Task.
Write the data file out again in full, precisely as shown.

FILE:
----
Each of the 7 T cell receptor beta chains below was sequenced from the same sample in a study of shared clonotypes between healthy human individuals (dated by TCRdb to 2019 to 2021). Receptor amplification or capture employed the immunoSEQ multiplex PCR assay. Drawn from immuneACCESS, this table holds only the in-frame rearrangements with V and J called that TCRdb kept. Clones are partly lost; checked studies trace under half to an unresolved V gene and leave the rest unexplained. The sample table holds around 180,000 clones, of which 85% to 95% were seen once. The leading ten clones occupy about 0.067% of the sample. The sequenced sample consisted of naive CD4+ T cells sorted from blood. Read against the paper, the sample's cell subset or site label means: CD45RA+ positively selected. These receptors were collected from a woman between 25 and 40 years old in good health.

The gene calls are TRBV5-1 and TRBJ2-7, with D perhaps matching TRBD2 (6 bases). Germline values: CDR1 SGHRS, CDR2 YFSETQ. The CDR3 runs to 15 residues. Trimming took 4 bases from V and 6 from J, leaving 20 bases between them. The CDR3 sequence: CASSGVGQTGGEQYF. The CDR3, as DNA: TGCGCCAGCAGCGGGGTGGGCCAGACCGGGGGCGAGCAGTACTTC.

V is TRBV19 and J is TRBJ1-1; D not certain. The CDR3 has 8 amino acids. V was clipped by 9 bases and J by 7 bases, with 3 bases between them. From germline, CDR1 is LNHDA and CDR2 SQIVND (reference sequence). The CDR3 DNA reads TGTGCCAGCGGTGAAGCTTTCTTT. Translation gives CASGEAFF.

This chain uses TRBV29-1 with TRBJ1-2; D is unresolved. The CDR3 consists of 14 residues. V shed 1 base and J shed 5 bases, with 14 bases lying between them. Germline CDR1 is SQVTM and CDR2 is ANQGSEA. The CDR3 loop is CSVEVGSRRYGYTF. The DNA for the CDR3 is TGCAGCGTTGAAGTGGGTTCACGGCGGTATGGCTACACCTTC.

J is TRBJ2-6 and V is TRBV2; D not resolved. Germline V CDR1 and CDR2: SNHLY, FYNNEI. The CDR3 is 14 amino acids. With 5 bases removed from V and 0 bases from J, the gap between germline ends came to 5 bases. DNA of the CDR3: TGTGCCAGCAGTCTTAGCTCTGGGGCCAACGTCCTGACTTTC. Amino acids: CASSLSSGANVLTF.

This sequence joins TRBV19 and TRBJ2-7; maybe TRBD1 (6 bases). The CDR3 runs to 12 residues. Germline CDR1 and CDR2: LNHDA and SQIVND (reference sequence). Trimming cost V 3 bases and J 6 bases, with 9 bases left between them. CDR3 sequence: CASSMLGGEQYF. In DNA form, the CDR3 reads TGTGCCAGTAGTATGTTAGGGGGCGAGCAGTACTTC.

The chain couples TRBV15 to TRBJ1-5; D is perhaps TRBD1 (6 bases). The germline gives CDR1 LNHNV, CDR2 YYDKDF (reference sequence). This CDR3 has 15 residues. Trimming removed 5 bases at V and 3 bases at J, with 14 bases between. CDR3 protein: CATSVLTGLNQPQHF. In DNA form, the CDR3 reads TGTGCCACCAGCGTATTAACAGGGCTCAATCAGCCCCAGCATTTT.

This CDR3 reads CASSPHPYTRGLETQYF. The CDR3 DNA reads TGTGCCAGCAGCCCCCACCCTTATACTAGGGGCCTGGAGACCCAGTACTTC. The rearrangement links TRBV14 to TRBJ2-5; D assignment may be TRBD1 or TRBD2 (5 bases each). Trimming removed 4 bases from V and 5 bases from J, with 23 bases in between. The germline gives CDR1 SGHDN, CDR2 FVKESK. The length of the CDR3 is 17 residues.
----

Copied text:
Each of the 7 T cell receptor beta chains below was sequenced from the same sample in a study of shared clonotypes between healthy human individuals (dated by TCRdb to 2019 to 2021). Receptor amplification or capture employed the immunoSEQ multiplex PCR assay. Drawn from immuneACCESS, this table holds only the in-frame rearrangements with V and J called that TCRdb kept. Clones are partly lost; checked studies trace under half to an unresolved V gene and leave the rest unexplained. The sample table holds around 180,000 clones, of which 85% to 95% were seen once. The leading ten clones occupy about 0.067% of the sample. The sequenced sample consisted of naive CD4+ T cells sorted from blood. Read against the paper, the sample's cell subset or site label means: CD45RA+ positively selected. These receptors were collected from a woman between 25 and 40 years old in good health.

The gene calls are TRBV5-1 and TRBJ2-7, with D perhaps matching TRBD2 (6 bases). Germline values: CDR1 SGHRS, CDR2 YFSETQ. The CDR3 runs to 15 residues. Trimming took 4 bases from V and 6 from J, leaving 20 bases between them. The CDR3 sequence: CASSGVGQTGGEQYF. The CDR3, as DNA: TGCGCCAGCAGCGGGGTGGGCCAGACCGGGGGCGAGCAGTACTTC.

V is TRBV19 and J is TRBJ1-1; D not certain. The CDR3 has 8 amino acids. V was clipped by 9 bases and J by 7 bases, with 3 bases between them. From germline, CDR1 is LNHDA and CDR2 SQIVND (reference sequence). The CDR3 DNA reads TGTGCCAGCGGTGAAGCTTTCTTT. Translation gives CASGEAFF.

This chain uses TRBV29-1 with TRBJ1-2; D is unresolved. The CDR3 consists of 14 residues. V shed 1 base and J shed 5 bases, with 14 bases lying between them. Germline CDR1 is SQVTM and CDR2 is ANQGSEA. The CDR3 loop is CSVEVGSRRYGYTF. The DNA for the CDR3 is TGCAGCGTTGAAGTGGGTTCACGGCGGTATGGCTACACCTTC.

J is TRBJ2-6 and V is TRBV2; D not resolved. Germline V CDR1 and CDR2: SNHLY, FYNNEI. The CDR3 is 14 amino acids. With 5 bases removed from V and 0 bases from J, the gap between germline ends came to 5 bases. DNA of the CDR3: TGTGCCAGCAGTCTTAGCTCTGGGGCCAACGTCCTGACTTTC. Amino acids: CASSLSSGANVLTF.

This sequence joins TRBV19 and TRBJ2-7; maybe TRBD1 (6 bases). The CDR3 runs to 12 residues. Germline CDR1 and CDR2: LNHDA and SQIVND (reference sequence). Trimming cost V 3 bases and J 6 bases, with 9 bases left between them. CDR3 sequence: CASSMLGGEQYF. In DNA form, the CDR3 reads TGTGCCAGTAGTATGTTAGGGGGCGAGCAGTACTTC.

The chain couples TRBV15 to TRBJ1-5; D is perhaps TRBD1 (6 bases). The germline gives CDR1 LNHNV, CDR2 YYDKDF (reference sequence). This CDR3 has 15 residues. Trimming removed 5 bases at V and 3 bases at J, with 14 bases between. CDR3 protein: CATSVLTGLNQPQHF. In DNA form, the CDR3 reads TGTGCCACCAGCGTATTAACAGGGCTCAATCAGCCCCAGCATTTT.

This CDR3 reads CASSPHPYTRGLETQYF. The CDR3 DNA reads TGTGCCAGCAGCCCCCACCCTTATACTAGGGGCCTGGAGACCCAGTACTTC. The rearrangement links TRBV14 to TRBJ2-5; D assignment may be TRBD1 or TRBD2 (5 bases each). Trimming removed 4 bases from V and 5 bases from J, with 23 bases in between. The germline gives CDR1 SGHDN, CDR2 FVKESK. The length of the CDR3 is 17 residues.